African Diaspora Fellows Program – Summer 2016

What I took out of the African Diaspora
Fellowship Program is that the the feeling that I’m a better teacher. Our experience with ADFP was immersive
on so many different levels. You know we were dancing, you know we were listening
to stories, you know by what I consider our modern-day griots, you know we were
we were constantly engaging each other. We were constantly challenging each
other. In the fall of 2014, I told students in my Blacks and Latin
America course that I realized that I needed to be part of the solution and
help teachers share this information with their students prior to college. Realizing that most teachers probably
weren’t familiar with this material, hadn’t learned about it in college, and
it wasn’t in textbooks or in a lot of the things that students were reading in
middle and high school. So, ADFP really started as an idea it
started as a concern and after I met with Emily Chávez we decided that we
would try to move forward with some type of project that would really help
provide professional training, professional development to teachers. One
of the goals of the African Diaspora Fellows Program was to have
representation from all eight State Board of Education regions. These
teachers came from schools with different demographic populations, urban
and rural schools, and just different amounts of access to the University
content and resources that we were providing here. What I got out of ADFP
was a tremendous amount of resources. They played a vital role in me
rearranging my whole curriculum to incorporate the African diaspora
in almost every single unit I taught along with a lot of professional connections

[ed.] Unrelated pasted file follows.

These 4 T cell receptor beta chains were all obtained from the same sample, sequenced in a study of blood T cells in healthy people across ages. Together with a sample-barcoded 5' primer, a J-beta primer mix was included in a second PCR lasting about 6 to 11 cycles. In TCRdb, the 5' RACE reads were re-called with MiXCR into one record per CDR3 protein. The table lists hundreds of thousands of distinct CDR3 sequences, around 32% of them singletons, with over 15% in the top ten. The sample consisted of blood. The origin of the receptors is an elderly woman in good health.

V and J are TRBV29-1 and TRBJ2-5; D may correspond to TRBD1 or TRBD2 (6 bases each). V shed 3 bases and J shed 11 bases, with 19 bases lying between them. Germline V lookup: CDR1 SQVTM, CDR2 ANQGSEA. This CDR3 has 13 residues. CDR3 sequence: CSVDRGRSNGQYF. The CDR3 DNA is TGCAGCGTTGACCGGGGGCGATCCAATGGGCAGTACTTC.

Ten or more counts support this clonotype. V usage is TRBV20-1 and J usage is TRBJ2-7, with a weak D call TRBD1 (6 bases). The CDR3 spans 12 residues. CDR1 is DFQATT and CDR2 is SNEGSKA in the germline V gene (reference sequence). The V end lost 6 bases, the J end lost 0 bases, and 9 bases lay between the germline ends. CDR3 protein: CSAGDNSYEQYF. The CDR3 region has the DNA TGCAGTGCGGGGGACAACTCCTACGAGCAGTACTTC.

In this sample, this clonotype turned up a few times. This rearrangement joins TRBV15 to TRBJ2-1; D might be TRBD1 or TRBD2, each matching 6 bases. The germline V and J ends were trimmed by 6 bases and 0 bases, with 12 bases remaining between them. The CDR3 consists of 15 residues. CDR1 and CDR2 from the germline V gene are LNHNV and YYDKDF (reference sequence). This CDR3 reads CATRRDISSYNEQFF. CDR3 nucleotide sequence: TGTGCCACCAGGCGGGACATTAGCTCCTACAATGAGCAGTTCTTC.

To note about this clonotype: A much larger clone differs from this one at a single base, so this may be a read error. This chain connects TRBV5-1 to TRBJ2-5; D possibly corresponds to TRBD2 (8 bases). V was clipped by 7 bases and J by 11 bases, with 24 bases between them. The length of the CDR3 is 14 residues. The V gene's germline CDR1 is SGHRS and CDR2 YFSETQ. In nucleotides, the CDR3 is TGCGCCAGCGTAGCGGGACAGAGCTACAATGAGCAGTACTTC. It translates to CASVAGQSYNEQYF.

with another teachers across state North Carolina. Some of the teachers who
participated in African Diaspora Fellows Program
approach this as a way to bring the world to their students, as a way to
connect their students to more enriched and deeper histories than they may have
been previously aware. And as educators it’s important for us to use those
resources in purposeful and intentional ways that are designed to expand our
students understanding. This has allowed me to enrich my study of it so so much
and it allowed me to understand that you know we have Africa but we also have you
know Afro-Latino cultures you know we have prominent groups that are located
over the entire world and sometimes they tend to get lost when we pigeonhole
a view of Black history. In the coming year Kia Caldwell and I will co-edit a book
about the African Diaspora in the K through 12
classroom and hopefully this book will become a resource for teachers, for
education programs, for pre-service teachers and everyone who is interested
in enriching and diversifying curricula at the middle school and high school

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